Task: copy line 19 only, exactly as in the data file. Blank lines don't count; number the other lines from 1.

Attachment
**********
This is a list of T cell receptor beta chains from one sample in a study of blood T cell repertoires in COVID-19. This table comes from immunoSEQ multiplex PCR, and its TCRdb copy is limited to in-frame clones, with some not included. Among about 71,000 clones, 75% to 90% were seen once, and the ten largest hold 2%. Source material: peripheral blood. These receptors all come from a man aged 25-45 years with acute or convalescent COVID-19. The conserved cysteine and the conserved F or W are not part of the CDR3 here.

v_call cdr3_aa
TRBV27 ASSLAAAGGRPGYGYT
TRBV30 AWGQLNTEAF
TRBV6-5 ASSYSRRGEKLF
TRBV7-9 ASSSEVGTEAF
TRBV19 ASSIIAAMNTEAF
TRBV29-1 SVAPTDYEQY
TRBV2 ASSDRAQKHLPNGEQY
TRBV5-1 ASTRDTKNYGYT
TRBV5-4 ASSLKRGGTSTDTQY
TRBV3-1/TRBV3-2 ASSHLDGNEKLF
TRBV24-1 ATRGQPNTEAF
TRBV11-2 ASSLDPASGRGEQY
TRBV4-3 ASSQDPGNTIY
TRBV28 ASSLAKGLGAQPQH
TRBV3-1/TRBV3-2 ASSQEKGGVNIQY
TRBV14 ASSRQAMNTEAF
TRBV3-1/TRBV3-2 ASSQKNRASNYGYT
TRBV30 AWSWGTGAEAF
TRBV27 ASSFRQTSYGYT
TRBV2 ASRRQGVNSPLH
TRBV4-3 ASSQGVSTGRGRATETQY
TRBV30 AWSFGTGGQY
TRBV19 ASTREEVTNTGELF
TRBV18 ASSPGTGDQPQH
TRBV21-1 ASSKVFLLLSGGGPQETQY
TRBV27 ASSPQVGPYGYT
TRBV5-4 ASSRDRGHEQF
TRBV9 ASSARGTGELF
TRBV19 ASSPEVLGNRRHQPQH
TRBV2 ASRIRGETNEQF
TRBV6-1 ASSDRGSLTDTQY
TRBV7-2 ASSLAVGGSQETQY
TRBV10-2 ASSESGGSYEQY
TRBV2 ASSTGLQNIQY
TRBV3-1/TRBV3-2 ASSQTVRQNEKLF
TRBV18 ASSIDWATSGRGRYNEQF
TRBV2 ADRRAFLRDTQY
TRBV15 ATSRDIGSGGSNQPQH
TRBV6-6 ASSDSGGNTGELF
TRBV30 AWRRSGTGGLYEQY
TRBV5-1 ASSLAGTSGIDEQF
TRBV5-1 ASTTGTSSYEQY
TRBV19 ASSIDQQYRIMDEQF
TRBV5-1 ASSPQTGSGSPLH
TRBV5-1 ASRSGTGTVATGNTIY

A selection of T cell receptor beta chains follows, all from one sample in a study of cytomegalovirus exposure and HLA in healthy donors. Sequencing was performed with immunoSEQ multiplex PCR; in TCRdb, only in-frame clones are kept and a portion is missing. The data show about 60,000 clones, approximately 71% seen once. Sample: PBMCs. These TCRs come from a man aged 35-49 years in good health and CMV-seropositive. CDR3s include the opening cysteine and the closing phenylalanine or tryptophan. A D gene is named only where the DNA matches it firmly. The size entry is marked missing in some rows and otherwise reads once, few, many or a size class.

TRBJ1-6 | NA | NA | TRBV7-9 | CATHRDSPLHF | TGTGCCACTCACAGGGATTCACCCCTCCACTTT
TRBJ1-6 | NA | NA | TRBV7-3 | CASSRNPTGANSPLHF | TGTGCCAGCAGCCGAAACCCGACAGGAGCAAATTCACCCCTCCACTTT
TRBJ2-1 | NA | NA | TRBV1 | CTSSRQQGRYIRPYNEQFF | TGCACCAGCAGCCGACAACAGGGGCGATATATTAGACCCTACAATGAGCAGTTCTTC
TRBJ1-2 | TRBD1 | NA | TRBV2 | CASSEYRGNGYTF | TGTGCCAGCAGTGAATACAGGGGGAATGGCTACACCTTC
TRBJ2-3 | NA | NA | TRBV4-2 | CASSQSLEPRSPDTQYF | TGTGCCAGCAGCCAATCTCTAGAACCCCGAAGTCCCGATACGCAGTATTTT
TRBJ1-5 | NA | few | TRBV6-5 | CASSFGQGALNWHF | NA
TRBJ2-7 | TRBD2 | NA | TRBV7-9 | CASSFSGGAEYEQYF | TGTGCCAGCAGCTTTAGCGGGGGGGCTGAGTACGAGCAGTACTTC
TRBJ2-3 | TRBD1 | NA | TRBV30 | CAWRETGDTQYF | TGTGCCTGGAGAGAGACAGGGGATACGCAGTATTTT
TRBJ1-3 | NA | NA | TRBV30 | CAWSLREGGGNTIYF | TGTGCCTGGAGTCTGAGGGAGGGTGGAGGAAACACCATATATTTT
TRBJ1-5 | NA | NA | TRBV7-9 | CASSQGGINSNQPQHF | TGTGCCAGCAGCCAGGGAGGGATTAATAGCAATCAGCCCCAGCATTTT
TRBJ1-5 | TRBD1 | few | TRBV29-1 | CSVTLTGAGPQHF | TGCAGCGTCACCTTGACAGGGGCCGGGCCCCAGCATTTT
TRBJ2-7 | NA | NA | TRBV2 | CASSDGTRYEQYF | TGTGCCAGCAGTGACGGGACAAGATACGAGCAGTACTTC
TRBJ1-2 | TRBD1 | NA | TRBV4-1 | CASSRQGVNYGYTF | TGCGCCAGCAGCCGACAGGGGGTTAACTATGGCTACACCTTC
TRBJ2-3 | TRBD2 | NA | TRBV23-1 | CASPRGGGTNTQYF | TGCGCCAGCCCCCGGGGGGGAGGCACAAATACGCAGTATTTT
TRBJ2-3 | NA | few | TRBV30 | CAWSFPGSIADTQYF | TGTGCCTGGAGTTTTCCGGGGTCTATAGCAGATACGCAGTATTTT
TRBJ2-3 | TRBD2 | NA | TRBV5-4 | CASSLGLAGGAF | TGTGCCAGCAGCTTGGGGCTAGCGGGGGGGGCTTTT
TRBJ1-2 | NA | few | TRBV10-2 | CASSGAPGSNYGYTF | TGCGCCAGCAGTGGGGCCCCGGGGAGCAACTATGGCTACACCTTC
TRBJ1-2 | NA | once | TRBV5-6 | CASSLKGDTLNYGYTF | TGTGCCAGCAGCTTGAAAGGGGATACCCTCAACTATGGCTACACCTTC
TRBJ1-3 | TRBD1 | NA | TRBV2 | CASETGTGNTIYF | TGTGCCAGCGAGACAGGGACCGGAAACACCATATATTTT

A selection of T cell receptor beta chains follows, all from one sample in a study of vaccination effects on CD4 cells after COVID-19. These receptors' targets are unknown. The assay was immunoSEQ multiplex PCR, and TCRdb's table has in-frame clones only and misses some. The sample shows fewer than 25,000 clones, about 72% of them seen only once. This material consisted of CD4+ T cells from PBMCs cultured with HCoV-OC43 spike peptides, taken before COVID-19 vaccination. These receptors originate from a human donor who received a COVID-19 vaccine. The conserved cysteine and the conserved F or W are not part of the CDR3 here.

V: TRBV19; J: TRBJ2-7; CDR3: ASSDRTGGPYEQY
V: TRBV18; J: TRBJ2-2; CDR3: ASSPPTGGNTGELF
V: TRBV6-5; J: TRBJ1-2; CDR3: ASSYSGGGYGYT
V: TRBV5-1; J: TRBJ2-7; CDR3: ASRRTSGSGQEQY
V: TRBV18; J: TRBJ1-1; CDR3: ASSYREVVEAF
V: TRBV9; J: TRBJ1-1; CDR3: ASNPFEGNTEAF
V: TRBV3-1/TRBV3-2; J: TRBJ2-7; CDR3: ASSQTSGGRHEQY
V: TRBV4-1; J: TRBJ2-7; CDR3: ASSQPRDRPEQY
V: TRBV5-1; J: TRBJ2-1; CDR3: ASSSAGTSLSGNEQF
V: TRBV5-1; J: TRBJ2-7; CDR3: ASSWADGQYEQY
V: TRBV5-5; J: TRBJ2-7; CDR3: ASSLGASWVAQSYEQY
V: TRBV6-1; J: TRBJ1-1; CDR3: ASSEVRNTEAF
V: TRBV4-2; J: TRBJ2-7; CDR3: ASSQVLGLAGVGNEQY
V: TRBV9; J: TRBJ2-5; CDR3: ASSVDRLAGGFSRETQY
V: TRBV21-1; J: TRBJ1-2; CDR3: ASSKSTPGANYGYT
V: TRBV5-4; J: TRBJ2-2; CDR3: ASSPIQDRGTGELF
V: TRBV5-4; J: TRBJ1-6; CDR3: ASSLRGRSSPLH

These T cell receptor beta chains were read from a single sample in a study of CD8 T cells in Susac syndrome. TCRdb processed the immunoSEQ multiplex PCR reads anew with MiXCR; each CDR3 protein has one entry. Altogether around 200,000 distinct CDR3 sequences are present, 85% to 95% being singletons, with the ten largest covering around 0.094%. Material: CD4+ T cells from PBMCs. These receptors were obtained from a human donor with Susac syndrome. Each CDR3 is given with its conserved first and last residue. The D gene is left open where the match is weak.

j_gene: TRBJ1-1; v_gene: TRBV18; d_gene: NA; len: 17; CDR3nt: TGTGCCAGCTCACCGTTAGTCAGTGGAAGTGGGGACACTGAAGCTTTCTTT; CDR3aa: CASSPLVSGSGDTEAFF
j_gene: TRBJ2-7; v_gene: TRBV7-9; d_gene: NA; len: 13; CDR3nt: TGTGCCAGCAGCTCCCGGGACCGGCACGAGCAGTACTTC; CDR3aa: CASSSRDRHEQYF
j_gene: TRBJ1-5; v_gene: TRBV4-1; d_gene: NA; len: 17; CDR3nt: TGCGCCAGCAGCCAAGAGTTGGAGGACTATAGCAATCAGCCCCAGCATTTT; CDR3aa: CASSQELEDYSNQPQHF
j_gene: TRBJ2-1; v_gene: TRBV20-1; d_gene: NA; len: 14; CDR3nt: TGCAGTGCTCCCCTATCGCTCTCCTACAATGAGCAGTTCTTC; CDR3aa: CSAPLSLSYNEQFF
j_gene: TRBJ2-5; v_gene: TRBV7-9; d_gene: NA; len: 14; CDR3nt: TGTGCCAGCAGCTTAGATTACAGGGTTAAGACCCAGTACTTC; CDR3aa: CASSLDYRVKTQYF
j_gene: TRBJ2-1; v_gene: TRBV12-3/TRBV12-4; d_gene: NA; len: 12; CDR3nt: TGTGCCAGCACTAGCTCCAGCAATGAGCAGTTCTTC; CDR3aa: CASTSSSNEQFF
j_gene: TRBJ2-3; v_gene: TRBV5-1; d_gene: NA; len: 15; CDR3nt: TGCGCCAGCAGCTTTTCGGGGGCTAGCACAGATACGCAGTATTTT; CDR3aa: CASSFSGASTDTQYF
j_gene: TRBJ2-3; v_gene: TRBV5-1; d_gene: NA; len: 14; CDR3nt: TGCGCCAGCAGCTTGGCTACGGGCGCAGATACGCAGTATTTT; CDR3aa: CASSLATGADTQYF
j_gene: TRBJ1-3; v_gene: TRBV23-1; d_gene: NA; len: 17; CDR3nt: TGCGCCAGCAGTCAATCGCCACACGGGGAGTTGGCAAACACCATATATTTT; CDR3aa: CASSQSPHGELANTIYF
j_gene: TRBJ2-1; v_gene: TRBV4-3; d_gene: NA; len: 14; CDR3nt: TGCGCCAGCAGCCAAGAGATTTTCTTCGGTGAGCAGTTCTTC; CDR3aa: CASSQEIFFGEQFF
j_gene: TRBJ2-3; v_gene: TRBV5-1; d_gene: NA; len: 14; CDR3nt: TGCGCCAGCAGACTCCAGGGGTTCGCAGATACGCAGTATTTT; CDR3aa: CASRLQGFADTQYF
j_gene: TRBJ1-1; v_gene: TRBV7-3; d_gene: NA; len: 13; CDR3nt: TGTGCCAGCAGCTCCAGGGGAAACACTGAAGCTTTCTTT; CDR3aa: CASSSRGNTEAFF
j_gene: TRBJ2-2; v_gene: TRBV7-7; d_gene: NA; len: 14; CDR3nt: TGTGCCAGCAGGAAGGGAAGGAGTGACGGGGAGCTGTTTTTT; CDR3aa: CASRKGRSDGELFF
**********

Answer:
TRBV3-1/TRBV3-2 ASSQKNRASNYGYT